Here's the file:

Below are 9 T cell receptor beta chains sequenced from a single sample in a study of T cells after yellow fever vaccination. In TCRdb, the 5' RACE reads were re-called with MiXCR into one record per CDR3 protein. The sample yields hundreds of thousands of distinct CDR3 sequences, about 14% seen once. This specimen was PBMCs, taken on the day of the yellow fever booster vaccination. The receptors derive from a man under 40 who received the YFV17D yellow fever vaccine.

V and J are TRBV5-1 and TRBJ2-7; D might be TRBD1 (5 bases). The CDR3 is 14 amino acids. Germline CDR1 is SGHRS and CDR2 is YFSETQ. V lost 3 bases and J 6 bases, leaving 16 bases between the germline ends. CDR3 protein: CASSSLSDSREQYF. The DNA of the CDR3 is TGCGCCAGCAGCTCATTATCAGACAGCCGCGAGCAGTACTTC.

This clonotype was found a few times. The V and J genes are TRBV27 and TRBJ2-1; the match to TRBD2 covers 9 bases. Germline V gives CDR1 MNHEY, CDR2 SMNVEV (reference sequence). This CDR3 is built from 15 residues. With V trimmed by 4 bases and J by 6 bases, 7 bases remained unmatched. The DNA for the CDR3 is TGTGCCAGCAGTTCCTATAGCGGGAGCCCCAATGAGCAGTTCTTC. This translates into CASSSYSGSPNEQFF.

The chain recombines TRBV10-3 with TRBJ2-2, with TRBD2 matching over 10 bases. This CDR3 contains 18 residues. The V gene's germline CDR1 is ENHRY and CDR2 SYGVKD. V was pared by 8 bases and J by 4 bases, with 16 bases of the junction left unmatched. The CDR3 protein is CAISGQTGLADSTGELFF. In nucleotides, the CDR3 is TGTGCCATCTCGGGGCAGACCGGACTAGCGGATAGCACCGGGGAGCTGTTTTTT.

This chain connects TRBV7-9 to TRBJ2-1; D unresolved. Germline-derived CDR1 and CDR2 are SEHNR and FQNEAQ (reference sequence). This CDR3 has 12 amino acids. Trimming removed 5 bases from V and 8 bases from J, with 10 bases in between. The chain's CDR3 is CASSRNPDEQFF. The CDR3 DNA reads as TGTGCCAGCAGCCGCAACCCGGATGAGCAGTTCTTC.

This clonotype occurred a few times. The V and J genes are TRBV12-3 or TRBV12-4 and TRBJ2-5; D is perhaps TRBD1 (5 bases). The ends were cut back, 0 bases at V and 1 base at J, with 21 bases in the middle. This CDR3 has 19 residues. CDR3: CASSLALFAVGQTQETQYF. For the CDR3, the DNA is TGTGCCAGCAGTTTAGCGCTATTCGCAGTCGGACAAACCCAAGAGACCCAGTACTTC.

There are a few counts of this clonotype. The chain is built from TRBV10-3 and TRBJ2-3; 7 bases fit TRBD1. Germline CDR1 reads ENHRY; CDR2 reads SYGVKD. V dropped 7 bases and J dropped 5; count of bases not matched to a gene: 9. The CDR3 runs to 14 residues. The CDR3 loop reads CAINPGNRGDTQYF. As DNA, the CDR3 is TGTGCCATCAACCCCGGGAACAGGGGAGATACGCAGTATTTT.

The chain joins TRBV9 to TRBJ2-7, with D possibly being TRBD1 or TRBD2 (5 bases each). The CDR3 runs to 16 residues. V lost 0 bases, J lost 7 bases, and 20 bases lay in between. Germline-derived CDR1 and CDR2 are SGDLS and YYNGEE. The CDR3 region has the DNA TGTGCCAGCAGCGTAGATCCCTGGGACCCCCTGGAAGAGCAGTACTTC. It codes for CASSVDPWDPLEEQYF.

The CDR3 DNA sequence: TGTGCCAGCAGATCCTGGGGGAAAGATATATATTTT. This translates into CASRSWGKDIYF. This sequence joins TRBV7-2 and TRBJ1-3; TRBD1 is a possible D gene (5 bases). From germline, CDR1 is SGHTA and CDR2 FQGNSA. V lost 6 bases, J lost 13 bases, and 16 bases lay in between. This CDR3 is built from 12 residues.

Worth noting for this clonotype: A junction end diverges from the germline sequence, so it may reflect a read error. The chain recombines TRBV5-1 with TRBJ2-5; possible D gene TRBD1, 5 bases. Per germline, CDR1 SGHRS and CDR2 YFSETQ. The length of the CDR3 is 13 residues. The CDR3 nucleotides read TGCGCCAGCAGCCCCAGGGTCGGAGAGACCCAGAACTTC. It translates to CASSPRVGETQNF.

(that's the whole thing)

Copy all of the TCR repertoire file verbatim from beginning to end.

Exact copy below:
Below are 9 T cell receptor beta chains sequenced from a single sample in a study of T cells after yellow fever vaccination. In TCRdb, the 5' RACE reads were re-called with MiXCR into one record per CDR3 protein. The sample yields hundreds of thousands of distinct CDR3 sequences, about 14% seen once. This specimen was PBMCs, taken on the day of the yellow fever booster vaccination. The receptors derive from a man under 40 who received the YFV17D yellow fever vaccine.

V and J are TRBV5-1 and TRBJ2-7; D might be TRBD1 (5 bases). The CDR3 is 14 amino acids. Germline CDR1 is SGHRS and CDR2 is YFSETQ. V lost 3 bases and J 6 bases, leaving 16 bases between the germline ends. CDR3 protein: CASSSLSDSREQYF. The DNA of the CDR3 is TGCGCCAGCAGCTCATTATCAGACAGCCGCGAGCAGTACTTC.

This clonotype was found a few times. The V and J genes are TRBV27 and TRBJ2-1; the match to TRBD2 covers 9 bases. Germline V gives CDR1 MNHEY, CDR2 SMNVEV (reference sequence). This CDR3 is built from 15 residues. With V trimmed by 4 bases and J by 6 bases, 7 bases remained unmatched. The DNA for the CDR3 is TGTGCCAGCAGTTCCTATAGCGGGAGCCCCAATGAGCAGTTCTTC. This translates into CASSSYSGSPNEQFF.

The chain recombines TRBV10-3 with TRBJ2-2, with TRBD2 matching over 10 bases. This CDR3 contains 18 residues. The V gene's germline CDR1 is ENHRY and CDR2 SYGVKD. V was pared by 8 bases and J by 4 bases, with 16 bases of the junction left unmatched. The CDR3 protein is CAISGQTGLADSTGELFF. In nucleotides, the CDR3 is TGTGCCATCTCGGGGCAGACCGGACTAGCGGATAGCACCGGGGAGCTGTTTTTT.

This chain connects TRBV7-9 to TRBJ2-1; D unresolved. Germline-derived CDR1 and CDR2 are SEHNR and FQNEAQ (reference sequence). This CDR3 has 12 amino acids. Trimming removed 5 bases from V and 8 bases from J, with 10 bases in between. The chain's CDR3 is CASSRNPDEQFF. The CDR3 DNA reads as TGTGCCAGCAGCCGCAACCCGGATGAGCAGTTCTTC.

This clonotype occurred a few times. The V and J genes are TRBV12-3 or TRBV12-4 and TRBJ2-5; D is perhaps TRBD1 (5 bases). The ends were cut back, 0 bases at V and 1 base at J, with 21 bases in the middle. This CDR3 has 19 residues. CDR3: CASSLALFAVGQTQETQYF. For the CDR3, the DNA is TGTGCCAGCAGTTTAGCGCTATTCGCAGTCGGACAAACCCAAGAGACCCAGTACTTC.

There are a few counts of this clonotype. The chain is built from TRBV10-3 and TRBJ2-3; 7 bases fit TRBD1. Germline CDR1 reads ENHRY; CDR2 reads SYGVKD. V dropped 7 bases and J dropped 5; count of bases not matched to a gene: 9. The CDR3 runs to 14 residues. The CDR3 loop reads CAINPGNRGDTQYF. As DNA, the CDR3 is TGTGCCATCAACCCCGGGAACAGGGGAGATACGCAGTATTTT.

The chain joins TRBV9 to TRBJ2-7, with D possibly being TRBD1 or TRBD2 (5 bases each). The CDR3 runs to 16 residues. V lost 0 bases, J lost 7 bases, and 20 bases lay in between. Germline-derived CDR1 and CDR2 are SGDLS and YYNGEE. The CDR3 region has the DNA TGTGCCAGCAGCGTAGATCCCTGGGACCCCCTGGAAGAGCAGTACTTC. It codes for CASSVDPWDPLEEQYF.

The CDR3 DNA sequence: TGTGCCAGCAGATCCTGGGGGAAAGATATATATTTT. This translates into CASRSWGKDIYF. This sequence joins TRBV7-2 and TRBJ1-3; TRBD1 is a possible D gene (5 bases). From germline, CDR1 is SGHTA and CDR2 FQGNSA. V lost 6 bases, J lost 13 bases, and 16 bases lay in between. This CDR3 is built from 12 residues.

Worth noting for this clonotype: A junction end diverges from the germline sequence, so it may reflect a read error. The chain recombines TRBV5-1 with TRBJ2-5; possible D gene TRBD1, 5 bases. Per germline, CDR1 SGHRS and CDR2 YFSETQ. The length of the CDR3 is 13 residues. The CDR3 nucleotides read TGCGCCAGCAGCCCCAGGGTCGGAGAGACCCAGAACTTC. It translates to CASSPRVGETQNF.